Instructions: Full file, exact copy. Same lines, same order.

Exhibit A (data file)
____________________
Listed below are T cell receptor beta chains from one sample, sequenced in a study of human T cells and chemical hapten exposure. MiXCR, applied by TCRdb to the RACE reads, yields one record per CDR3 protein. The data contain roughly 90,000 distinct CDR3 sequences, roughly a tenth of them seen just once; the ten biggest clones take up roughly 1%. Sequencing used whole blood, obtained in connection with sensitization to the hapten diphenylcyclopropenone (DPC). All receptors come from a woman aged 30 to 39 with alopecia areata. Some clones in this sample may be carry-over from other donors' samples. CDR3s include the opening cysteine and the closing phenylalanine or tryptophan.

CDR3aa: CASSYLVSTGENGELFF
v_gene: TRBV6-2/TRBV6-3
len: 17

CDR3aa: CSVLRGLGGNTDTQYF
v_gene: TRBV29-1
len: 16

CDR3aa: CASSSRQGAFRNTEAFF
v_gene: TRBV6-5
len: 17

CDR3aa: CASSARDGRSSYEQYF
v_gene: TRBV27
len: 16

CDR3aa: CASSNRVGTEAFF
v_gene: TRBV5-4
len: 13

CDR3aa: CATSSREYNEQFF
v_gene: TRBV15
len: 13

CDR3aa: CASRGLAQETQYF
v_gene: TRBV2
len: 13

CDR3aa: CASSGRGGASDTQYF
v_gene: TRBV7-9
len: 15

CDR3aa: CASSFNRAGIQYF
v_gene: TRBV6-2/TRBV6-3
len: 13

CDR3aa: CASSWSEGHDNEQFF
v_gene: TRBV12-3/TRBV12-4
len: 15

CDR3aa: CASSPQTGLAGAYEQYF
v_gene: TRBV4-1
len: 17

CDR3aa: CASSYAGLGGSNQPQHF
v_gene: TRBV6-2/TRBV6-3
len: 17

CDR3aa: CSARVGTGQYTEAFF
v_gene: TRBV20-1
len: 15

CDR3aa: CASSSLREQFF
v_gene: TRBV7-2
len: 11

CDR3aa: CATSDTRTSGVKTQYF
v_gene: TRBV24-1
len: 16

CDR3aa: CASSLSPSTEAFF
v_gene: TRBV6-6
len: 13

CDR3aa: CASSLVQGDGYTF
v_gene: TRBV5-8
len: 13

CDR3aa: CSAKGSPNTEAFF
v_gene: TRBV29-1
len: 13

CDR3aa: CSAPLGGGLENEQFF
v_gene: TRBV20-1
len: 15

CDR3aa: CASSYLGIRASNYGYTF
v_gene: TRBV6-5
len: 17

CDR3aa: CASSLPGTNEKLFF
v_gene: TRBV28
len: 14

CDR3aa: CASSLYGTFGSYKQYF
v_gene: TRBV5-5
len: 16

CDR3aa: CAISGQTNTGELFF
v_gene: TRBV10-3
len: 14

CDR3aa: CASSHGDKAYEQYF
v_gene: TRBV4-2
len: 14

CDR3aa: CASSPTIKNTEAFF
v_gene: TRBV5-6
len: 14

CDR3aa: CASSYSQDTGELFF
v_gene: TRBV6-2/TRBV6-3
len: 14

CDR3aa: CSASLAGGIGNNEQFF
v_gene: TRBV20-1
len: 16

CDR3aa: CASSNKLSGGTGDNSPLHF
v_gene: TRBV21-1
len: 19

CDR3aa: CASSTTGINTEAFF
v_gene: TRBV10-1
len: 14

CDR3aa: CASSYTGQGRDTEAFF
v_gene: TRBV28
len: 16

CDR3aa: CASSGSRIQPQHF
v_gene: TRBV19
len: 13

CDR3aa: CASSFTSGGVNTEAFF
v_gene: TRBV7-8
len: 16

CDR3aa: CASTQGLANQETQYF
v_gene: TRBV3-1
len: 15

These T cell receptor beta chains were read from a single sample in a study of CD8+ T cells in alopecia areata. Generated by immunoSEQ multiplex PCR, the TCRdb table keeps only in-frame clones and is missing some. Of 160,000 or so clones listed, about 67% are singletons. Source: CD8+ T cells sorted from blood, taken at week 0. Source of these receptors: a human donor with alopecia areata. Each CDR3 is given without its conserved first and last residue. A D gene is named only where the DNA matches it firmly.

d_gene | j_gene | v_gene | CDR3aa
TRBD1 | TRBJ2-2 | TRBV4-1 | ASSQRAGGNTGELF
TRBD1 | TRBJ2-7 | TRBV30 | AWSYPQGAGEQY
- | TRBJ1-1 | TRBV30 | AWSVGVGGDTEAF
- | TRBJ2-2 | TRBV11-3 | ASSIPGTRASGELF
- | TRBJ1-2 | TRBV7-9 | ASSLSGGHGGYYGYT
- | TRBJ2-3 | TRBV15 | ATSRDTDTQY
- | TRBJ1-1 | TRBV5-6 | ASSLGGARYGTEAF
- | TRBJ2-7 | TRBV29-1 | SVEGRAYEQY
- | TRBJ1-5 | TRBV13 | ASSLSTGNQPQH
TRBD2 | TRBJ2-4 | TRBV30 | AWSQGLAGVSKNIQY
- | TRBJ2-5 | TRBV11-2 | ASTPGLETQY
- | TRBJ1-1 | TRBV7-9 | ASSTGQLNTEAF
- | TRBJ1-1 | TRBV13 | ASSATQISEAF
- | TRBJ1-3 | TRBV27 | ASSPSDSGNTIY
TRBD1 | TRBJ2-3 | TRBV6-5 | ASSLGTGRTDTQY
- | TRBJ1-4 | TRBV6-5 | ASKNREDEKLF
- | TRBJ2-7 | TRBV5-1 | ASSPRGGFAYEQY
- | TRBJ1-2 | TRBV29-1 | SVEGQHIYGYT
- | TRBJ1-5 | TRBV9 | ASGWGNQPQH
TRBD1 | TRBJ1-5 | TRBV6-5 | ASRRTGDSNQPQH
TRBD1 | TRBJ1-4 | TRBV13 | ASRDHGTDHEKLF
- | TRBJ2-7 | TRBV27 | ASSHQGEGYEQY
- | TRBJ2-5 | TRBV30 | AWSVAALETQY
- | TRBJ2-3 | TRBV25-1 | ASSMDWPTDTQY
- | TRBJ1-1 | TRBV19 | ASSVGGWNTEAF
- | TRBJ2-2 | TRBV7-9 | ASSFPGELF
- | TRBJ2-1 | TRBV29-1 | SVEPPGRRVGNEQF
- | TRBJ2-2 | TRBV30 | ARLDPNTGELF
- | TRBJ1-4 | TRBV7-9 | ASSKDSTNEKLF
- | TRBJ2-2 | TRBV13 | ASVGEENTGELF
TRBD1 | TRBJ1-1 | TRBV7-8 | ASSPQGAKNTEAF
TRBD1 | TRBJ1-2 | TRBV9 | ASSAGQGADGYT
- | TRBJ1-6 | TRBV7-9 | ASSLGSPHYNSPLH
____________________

Listed below are T cell receptor beta chains from one sample, sequenced in a study of human T cells and chemical hapten exposure. MiXCR, applied by TCRdb to the RACE reads, yields one record per CDR3 protein. The data contain roughly 90,000 distinct CDR3 sequences, roughly a tenth of them seen just once; the ten biggest clones take up roughly 1%. Sequencing used whole blood, obtained in connection with sensitization to the hapten diphenylcyclopropenone (DPC). All receptors come from a woman aged 30 to 39 with alopecia areata. Some clones in this sample may be carry-over from other donors' samples. CDR3s include the opening cysteine and the closing phenylalanine or tryptophan.

CDR3aa: CASSYLVSTGENGELFF
v_gene: TRBV6-2/TRBV6-3
len: 17

CDR3aa: CSVLRGLGGNTDTQYF
v_gene: TRBV29-1
len: 16

CDR3aa: CASSSRQGAFRNTEAFF
v_gene: TRBV6-5
len: 17

CDR3aa: CASSARDGRSSYEQYF
v_gene: TRBV27
len: 16

CDR3aa: CASSNRVGTEAFF
v_gene: TRBV5-4
len: 13

CDR3aa: CATSSREYNEQFF
v_gene: TRBV15
len: 13

CDR3aa: CASRGLAQETQYF
v_gene: TRBV2
len: 13

CDR3aa: CASSGRGGASDTQYF
v_gene: TRBV7-9
len: 15

CDR3aa: CASSFNRAGIQYF
v_gene: TRBV6-2/TRBV6-3
len: 13

CDR3aa: CASSWSEGHDNEQFF
v_gene: TRBV12-3/TRBV12-4
len: 15

CDR3aa: CASSPQTGLAGAYEQYF
v_gene: TRBV4-1
len: 17

CDR3aa: CASSYAGLGGSNQPQHF
v_gene: TRBV6-2/TRBV6-3
len: 17

CDR3aa: CSARVGTGQYTEAFF
v_gene: TRBV20-1
len: 15

CDR3aa: CASSSLREQFF
v_gene: TRBV7-2
len: 11

CDR3aa: CATSDTRTSGVKTQYF
v_gene: TRBV24-1
len: 16

CDR3aa: CASSLSPSTEAFF
v_gene: TRBV6-6
len: 13

CDR3aa: CASSLVQGDGYTF
v_gene: TRBV5-8
len: 13

CDR3aa: CSAKGSPNTEAFF
v_gene: TRBV29-1
len: 13

CDR3aa: CSAPLGGGLENEQFF
v_gene: TRBV20-1
len: 15

CDR3aa: CASSYLGIRASNYGYTF
v_gene: TRBV6-5
len: 17

CDR3aa: CASSLPGTNEKLFF
v_gene: TRBV28
len: 14

CDR3aa: CASSLYGTFGSYKQYF
v_gene: TRBV5-5
len: 16

CDR3aa: CAISGQTNTGELFF
v_gene: TRBV10-3
len: 14

CDR3aa: CASSHGDKAYEQYF
v_gene: TRBV4-2
len: 14

CDR3aa: CASSPTIKNTEAFF
v_gene: TRBV5-6
len: 14

CDR3aa: CASSYSQDTGELFF
v_gene: TRBV6-2/TRBV6-3
len: 14

CDR3aa: CSASLAGGIGNNEQFF
v_gene: TRBV20-1
len: 16

CDR3aa: CASSNKLSGGTGDNSPLHF
v_gene: TRBV21-1
len: 19

CDR3aa: CASSTTGINTEAFF
v_gene: TRBV10-1
len: 14

CDR3aa: CASSYTGQGRDTEAFF
v_gene: TRBV28
len: 16

CDR3aa: CASSGSRIQPQHF
v_gene: TRBV19
len: 13

CDR3aa: CASSFTSGGVNTEAFF
v_gene: TRBV7-8
len: 16

CDR3aa: CASTQGLANQETQYF
v_gene: TRBV3-1
len: 15

These T cell receptor beta chains were read from a single sample in a study of CD8+ T cells in alopecia areata. Generated by immunoSEQ multiplex PCR, the TCRdb table keeps only in-frame clones and is missing some. Of 160,000 or so clones listed, about 67% are singletons. Source: CD8+ T cells sorted from blood, taken at week 0. Source of these receptors: a human donor with alopecia areata. Each CDR3 is given without its conserved first and last residue. A D gene is named only where the DNA matches it firmly.

d_gene | j_gene | v_gene | CDR3aa
TRBD1 | TRBJ2-2 | TRBV4-1 | ASSQRAGGNTGELF
TRBD1 | TRBJ2-7 | TRBV30 | AWSYPQGAGEQY
- | TRBJ1-1 | TRBV30 | AWSVGVGGDTEAF
- | TRBJ2-2 | TRBV11-3 | ASSIPGTRASGELF
- | TRBJ1-2 | TRBV7-9 | ASSLSGGHGGYYGYT
- | TRBJ2-3 | TRBV15 | ATSRDTDTQY
- | TRBJ1-1 | TRBV5-6 | ASSLGGARYGTEAF
- | TRBJ2-7 | TRBV29-1 | SVEGRAYEQY
- | TRBJ1-5 | TRBV13 | ASSLSTGNQPQH
TRBD2 | TRBJ2-4 | TRBV30 | AWSQGLAGVSKNIQY
- | TRBJ2-5 | TRBV11-2 | ASTPGLETQY
- | TRBJ1-1 | TRBV7-9 | ASSTGQLNTEAF
- | TRBJ1-1 | TRBV13 | ASSATQISEAF
- | TRBJ1-3 | TRBV27 | ASSPSDSGNTIY
TRBD1 | TRBJ2-3 | TRBV6-5 | ASSLGTGRTDTQY
- | TRBJ1-4 | TRBV6-5 | ASKNREDEKLF
- | TRBJ2-7 | TRBV5-1 | ASSPRGGFAYEQY
- | TRBJ1-2 | TRBV29-1 | SVEGQHIYGYT
- | TRBJ1-5 | TRBV9 | ASGWGNQPQH
TRBD1 | TRBJ1-5 | TRBV6-5 | ASRRTGDSNQPQH
TRBD1 | TRBJ1-4 | TRBV13 | ASRDHGTDHEKLF
- | TRBJ2-7 | TRBV27 | ASSHQGEGYEQY
- | TRBJ2-5 | TRBV30 | AWSVAALETQY
- | TRBJ2-3 | TRBV25-1 | ASSMDWPTDTQY
- | TRBJ1-1 | TRBV19 | ASSVGGWNTEAF
- | TRBJ2-2 | TRBV7-9 | ASSFPGELF
- | TRBJ2-1 | TRBV29-1 | SVEPPGRRVGNEQF
- | TRBJ2-2 | TRBV30 | ARLDPNTGELF
- | TRBJ1-4 | TRBV7-9 | ASSKDSTNEKLF
- | TRBJ2-2 | TRBV13 | ASVGEENTGELF
TRBD1 | TRBJ1-1 | TRBV7-8 | ASSPQGAKNTEAF
TRBD1 | TRBJ1-2 | TRBV9 | ASSAGQGADGYT
- | TRBJ1-6 | TRBV7-9 | ASSLGSPHYNSPLH